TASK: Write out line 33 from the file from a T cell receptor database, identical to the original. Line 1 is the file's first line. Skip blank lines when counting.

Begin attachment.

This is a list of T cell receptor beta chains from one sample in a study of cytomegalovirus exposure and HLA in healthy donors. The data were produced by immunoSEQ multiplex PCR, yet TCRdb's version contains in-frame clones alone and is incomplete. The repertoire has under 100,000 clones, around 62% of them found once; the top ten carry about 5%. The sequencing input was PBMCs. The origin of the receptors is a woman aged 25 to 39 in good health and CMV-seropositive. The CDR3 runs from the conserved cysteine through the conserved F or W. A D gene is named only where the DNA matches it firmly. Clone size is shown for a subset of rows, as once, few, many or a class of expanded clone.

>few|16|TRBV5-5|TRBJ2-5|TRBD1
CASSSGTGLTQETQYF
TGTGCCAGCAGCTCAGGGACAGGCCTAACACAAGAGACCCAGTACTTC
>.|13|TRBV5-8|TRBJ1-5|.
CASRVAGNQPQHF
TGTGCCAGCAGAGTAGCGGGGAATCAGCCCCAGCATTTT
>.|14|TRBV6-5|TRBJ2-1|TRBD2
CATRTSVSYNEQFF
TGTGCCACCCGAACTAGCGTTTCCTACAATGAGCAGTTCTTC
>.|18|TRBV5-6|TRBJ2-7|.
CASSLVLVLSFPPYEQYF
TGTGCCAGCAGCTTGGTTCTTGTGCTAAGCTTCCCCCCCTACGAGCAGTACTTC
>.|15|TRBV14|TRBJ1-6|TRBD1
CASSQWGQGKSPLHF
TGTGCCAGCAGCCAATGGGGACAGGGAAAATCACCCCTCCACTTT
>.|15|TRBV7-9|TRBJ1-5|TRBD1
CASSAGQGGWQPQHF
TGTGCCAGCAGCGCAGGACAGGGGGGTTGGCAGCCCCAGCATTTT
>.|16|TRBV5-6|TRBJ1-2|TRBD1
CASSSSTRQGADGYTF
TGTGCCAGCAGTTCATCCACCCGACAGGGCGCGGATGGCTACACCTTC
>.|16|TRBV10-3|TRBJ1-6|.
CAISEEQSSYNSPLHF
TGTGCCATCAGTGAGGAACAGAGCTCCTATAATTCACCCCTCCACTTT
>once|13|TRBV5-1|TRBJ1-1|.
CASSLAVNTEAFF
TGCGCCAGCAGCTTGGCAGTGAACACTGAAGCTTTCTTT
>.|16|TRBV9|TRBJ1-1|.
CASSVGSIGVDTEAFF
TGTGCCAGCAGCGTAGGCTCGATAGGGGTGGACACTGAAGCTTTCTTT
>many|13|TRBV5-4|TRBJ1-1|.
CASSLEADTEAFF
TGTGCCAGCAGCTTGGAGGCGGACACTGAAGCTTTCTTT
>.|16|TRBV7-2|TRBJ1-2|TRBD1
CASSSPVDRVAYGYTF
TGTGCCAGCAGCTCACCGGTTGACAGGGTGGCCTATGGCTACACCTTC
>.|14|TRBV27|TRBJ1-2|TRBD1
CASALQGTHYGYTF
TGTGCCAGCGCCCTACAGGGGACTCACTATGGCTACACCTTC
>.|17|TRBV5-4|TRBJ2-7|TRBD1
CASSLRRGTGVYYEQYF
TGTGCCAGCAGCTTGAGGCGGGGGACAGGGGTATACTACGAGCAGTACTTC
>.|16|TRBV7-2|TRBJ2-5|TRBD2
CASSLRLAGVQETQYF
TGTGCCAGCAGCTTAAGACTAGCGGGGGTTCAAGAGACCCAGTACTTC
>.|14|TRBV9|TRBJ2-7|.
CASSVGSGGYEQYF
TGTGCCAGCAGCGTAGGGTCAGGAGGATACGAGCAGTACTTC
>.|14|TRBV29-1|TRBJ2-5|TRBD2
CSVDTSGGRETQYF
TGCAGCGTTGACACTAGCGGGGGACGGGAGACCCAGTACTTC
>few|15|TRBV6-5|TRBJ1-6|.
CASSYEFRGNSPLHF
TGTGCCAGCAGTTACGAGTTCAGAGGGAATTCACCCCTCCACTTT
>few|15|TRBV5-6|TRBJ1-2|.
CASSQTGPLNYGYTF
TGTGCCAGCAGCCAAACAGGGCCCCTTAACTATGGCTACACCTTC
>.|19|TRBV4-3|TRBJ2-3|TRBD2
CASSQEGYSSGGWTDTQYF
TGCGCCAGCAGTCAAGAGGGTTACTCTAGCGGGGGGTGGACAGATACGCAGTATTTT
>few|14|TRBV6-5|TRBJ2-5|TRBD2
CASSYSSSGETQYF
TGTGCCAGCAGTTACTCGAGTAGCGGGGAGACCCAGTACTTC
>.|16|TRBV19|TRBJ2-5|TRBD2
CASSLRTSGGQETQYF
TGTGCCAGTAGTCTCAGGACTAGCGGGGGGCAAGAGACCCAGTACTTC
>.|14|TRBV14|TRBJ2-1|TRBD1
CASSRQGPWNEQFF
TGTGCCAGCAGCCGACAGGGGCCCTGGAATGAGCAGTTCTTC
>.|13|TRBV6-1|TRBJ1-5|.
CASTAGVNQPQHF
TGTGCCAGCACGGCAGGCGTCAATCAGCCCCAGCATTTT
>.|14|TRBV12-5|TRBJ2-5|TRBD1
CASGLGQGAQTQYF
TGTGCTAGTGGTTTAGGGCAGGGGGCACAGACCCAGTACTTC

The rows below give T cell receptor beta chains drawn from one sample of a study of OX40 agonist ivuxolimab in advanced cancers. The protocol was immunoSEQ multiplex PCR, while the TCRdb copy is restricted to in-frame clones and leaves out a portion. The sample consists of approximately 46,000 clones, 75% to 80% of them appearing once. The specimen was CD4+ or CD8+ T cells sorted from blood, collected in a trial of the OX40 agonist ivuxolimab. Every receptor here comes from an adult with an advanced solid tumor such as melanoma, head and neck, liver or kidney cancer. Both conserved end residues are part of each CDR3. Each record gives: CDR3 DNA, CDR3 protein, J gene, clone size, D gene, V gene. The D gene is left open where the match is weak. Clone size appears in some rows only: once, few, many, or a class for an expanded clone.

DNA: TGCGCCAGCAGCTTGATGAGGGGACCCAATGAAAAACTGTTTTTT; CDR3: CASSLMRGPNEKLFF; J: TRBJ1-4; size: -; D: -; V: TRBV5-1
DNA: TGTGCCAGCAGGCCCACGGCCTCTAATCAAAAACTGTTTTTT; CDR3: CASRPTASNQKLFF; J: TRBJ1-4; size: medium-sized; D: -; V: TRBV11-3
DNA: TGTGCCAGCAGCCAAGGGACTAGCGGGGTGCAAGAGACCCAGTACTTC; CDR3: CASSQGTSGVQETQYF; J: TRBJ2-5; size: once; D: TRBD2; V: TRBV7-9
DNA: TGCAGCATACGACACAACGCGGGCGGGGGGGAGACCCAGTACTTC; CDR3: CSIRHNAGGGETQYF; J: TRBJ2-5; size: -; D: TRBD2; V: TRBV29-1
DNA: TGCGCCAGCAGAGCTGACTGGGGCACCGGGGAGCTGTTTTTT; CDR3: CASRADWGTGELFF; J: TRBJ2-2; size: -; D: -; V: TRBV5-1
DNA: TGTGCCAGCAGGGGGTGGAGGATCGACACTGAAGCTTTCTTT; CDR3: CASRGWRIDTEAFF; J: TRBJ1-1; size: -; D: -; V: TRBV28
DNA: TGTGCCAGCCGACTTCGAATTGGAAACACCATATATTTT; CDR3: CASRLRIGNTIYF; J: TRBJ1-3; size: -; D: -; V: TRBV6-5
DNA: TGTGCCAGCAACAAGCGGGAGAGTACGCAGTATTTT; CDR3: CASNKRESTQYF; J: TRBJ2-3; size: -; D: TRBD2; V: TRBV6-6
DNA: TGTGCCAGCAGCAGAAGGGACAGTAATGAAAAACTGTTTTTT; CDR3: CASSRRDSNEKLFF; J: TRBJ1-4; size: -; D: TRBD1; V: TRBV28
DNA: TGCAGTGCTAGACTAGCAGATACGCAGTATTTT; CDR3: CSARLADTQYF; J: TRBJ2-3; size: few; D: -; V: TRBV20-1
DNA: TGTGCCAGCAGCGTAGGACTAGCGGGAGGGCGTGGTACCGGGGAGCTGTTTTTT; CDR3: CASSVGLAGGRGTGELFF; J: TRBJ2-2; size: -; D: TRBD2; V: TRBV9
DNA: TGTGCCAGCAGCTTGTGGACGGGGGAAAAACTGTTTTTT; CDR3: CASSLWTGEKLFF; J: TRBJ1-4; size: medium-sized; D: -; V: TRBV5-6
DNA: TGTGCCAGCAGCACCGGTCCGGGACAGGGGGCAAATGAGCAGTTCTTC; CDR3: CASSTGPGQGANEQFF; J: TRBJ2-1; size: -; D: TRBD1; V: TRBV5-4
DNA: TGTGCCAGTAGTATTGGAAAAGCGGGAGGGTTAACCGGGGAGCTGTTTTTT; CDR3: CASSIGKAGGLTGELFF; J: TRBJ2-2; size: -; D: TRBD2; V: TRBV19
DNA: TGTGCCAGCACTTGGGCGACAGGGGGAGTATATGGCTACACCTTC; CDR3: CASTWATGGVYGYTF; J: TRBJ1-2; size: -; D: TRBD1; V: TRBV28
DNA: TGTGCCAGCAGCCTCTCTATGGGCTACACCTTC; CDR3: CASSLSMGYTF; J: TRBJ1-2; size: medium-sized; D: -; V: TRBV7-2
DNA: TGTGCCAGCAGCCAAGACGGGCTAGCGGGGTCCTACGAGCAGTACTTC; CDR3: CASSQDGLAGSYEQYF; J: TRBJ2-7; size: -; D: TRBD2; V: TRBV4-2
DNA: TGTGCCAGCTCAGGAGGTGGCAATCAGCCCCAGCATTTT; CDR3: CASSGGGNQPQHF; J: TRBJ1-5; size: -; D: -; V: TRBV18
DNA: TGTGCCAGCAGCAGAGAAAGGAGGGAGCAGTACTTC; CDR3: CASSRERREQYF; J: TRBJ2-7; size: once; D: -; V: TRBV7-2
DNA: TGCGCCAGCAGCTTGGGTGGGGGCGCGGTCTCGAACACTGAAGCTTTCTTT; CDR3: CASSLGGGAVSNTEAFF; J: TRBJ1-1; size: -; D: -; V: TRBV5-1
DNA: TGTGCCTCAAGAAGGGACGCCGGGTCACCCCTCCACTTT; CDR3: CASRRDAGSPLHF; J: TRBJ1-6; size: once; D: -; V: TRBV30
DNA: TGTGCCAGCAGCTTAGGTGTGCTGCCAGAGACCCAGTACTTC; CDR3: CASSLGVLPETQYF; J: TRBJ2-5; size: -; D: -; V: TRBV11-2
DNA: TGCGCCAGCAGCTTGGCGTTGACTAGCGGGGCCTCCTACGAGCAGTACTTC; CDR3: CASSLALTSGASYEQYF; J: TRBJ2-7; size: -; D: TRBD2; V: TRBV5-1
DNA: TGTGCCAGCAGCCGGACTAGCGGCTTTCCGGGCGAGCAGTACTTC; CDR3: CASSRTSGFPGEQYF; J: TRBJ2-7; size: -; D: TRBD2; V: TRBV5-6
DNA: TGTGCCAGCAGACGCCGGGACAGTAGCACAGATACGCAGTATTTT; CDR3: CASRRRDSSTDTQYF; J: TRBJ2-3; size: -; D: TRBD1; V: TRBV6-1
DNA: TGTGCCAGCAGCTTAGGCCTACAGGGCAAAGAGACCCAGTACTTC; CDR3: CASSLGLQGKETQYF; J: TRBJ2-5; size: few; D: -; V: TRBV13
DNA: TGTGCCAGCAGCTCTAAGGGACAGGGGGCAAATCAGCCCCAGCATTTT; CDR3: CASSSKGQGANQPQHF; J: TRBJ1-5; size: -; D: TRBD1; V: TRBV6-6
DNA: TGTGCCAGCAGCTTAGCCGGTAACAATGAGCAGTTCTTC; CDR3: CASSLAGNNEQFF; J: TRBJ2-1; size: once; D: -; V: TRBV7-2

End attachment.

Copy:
CASSLEADTEAFF